The Music Man: Ricky and Trevor, come visit me (or, the case for a medium-sized concert venue in Kansas City)

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Justin Curto, Mill Valley News editor-in-chief

If you remember from a few of my past blogs, I love watching videos by YouTubers almost (operative word) as much as I love listening to music. Some of my favorite YouTubers, however, also make music. Cue my inner fanboy. I’d love nothing more than to go to a concert by a YouTuber — not just for the fun live music, but also for the humor and personality promised from someone who entertains by, in essence, being himself.

I thought I had the prospect of seeing not one, but two, of my favorite YouTubers in concert recently, when Ricky Dillon and Trevor Moran announced the “Alive + Gold” tour yesterday. However, to my dismay, I noticed the tour stopped at all the relevant Midwestern cities — Minneapolis, St. Louis, Chicago, Milwaukee — except for Kansas City.

Now, that may just be because this is only the East Coast leg of the tour. I have a hard time imagining a tour traveling 8 ½ hours from Denver to Kansas City, though, especially when it could cut that time in half by going from Kansas City to St. Louis.

When I looked at some of the other venues Dillon and Moran were playing on the tour, I noticed most in the Midwest fall into the 500-800 capacity range. The closest Kansas City comes to this is the Arvest Bank Theatre at The Midland, with a general admission floor capacity of about 1,300.

Proportionally, it would be nearly as reasonable to expect 1,300 fans of Kansas City’s 616,00 residents (Kansas and Missouri combined) to attend the “Alive + Gold” show at The Midland as it would be to expect 800 fans of St. Louis’ 317,000 residents to attend at The Ready Room. Not all artists can afford to play a 1,300-person venue if there’s a chance only 800 people would show up, though, so it makes some sense why Dillon and Moran bypassed Kansas City.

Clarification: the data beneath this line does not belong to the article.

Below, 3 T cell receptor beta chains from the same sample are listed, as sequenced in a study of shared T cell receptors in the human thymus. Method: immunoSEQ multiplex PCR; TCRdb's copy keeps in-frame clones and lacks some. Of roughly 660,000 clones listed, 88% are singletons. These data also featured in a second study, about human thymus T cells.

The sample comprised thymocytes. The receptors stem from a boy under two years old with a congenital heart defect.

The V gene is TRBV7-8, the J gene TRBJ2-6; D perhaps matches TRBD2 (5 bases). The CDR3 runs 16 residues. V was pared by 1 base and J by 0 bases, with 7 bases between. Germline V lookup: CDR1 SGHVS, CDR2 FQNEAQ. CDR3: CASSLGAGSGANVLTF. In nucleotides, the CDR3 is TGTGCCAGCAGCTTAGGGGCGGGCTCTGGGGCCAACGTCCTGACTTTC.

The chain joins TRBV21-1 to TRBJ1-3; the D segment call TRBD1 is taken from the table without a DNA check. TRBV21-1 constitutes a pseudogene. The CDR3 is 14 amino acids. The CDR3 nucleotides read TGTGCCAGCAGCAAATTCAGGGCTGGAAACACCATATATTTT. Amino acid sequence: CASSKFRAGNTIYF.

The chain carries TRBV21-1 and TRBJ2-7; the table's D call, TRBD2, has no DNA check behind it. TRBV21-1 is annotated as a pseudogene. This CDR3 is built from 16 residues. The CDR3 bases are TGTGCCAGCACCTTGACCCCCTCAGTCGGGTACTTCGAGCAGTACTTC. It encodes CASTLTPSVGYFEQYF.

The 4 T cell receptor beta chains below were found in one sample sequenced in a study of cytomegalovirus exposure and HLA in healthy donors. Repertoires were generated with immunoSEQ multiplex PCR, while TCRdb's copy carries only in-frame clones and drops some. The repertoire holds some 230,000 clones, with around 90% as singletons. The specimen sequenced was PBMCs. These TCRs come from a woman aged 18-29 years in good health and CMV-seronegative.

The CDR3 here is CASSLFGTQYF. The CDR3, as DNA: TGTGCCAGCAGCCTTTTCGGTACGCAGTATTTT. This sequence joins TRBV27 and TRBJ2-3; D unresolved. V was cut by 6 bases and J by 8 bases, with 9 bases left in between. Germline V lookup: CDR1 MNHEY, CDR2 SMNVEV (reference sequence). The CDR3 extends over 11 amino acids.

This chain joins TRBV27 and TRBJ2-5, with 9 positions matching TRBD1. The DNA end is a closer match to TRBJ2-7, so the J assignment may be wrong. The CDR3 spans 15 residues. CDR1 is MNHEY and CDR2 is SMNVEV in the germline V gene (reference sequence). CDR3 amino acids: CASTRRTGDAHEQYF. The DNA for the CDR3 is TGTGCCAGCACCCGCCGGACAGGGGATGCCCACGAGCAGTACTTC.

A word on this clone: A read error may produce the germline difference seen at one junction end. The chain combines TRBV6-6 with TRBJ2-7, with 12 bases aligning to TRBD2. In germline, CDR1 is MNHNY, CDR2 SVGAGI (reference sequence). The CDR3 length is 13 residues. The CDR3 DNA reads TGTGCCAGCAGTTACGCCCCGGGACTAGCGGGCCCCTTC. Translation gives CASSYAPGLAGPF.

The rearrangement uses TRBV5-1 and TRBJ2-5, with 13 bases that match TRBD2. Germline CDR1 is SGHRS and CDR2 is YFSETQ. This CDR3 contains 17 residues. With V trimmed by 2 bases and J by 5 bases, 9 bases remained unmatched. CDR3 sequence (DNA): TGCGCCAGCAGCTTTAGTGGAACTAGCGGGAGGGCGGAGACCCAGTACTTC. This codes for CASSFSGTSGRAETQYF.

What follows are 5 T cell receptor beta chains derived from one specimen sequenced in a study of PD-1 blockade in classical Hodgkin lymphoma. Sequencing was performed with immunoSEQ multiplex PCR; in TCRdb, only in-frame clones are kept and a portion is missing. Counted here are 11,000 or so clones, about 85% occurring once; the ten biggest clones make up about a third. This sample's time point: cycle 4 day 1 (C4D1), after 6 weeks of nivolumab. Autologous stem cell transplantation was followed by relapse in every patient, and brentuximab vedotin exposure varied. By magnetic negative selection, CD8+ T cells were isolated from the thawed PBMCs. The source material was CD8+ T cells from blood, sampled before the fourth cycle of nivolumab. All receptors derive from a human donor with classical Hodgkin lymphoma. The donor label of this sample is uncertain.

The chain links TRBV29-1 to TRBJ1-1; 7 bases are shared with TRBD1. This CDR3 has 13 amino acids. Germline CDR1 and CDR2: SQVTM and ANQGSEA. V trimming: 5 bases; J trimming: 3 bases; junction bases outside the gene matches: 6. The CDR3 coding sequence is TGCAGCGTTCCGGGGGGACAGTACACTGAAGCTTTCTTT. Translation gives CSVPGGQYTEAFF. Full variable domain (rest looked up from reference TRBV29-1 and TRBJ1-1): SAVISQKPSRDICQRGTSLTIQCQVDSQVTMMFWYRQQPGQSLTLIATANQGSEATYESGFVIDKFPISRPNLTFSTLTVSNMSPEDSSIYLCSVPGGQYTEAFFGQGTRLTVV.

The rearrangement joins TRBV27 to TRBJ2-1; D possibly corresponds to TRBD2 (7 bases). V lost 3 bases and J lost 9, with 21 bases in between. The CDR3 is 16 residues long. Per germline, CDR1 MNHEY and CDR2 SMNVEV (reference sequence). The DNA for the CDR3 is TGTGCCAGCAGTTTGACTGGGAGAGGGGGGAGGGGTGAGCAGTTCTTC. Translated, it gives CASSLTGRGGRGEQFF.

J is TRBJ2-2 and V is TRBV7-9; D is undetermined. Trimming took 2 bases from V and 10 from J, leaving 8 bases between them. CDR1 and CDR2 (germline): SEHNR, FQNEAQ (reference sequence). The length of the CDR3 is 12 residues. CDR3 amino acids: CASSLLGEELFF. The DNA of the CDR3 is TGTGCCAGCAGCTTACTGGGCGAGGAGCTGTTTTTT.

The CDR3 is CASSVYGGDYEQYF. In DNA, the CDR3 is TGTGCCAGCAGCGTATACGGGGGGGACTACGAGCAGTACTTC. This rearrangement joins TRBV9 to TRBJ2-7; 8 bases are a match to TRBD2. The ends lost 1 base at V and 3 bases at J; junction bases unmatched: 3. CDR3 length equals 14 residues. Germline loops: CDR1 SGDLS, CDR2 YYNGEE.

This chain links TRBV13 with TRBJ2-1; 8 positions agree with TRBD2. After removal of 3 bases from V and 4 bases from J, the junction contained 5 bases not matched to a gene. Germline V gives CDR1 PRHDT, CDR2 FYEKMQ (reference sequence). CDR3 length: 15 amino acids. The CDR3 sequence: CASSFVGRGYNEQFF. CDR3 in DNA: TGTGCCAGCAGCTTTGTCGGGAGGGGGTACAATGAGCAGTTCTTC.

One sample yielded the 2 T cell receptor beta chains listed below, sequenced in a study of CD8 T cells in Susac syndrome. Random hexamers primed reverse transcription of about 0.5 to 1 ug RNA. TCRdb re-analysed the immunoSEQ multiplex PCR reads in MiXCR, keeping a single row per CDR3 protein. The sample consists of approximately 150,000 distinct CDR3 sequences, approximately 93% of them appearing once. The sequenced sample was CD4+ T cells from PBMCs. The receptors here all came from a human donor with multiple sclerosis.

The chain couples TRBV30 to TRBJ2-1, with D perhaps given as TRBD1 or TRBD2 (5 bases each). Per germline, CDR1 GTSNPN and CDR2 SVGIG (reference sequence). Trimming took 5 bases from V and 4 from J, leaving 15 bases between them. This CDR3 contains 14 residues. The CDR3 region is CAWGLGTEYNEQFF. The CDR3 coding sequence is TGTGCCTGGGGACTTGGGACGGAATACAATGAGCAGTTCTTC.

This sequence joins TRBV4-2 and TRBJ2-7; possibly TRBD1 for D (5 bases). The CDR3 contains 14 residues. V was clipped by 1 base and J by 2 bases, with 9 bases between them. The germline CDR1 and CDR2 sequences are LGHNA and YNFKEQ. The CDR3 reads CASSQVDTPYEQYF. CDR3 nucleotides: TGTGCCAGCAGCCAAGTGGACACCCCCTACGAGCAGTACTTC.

One thing the Kansas City music scene notably lacks that would make this quandary way more easily solved is a 500-900 capacity all-ages venue. (Sadly, the 600-person Riot Room is always 21+, and I can’t imagine many people over 21 want to see a 23-year-old and 17-year-old perform.) I’ve heard some amazing stories about the Beaumont Club — a medium-sized venue in Westport that filled this void, but alas closed in 2013 due to competition from other area venues. The Madrid Theatre, also in Westport, attempts to fill this gap, but the reality of the situation is that the Madrid markets itself as more of an event space and likely has more resources for social events than concerts.

So, while presumably hundreds of fangirls and fanboys, including me, would love to see the “Alive + Gold” tour come to Kansas City, I don’t think that will happen. And, the sad part is, it may not be something Dillon and Moran can help, unless they opt for an event space like the Madrid over a venue specifically geared toward concerts. It’s hard to believe Kansas City doesn’t have a mid-sized, all-ages music venue, especially with its rise to prominence in the national music scene. I guess I can still dream, though.

Senior Justin Curto is an avid music lover whose tastes range from alternative rock to dance pop. He enjoys supporting the Kansas City music scene by listening longer to 96.5 The Buzz, rocking out to local music and seeing artists live at his favorite venues in the area.

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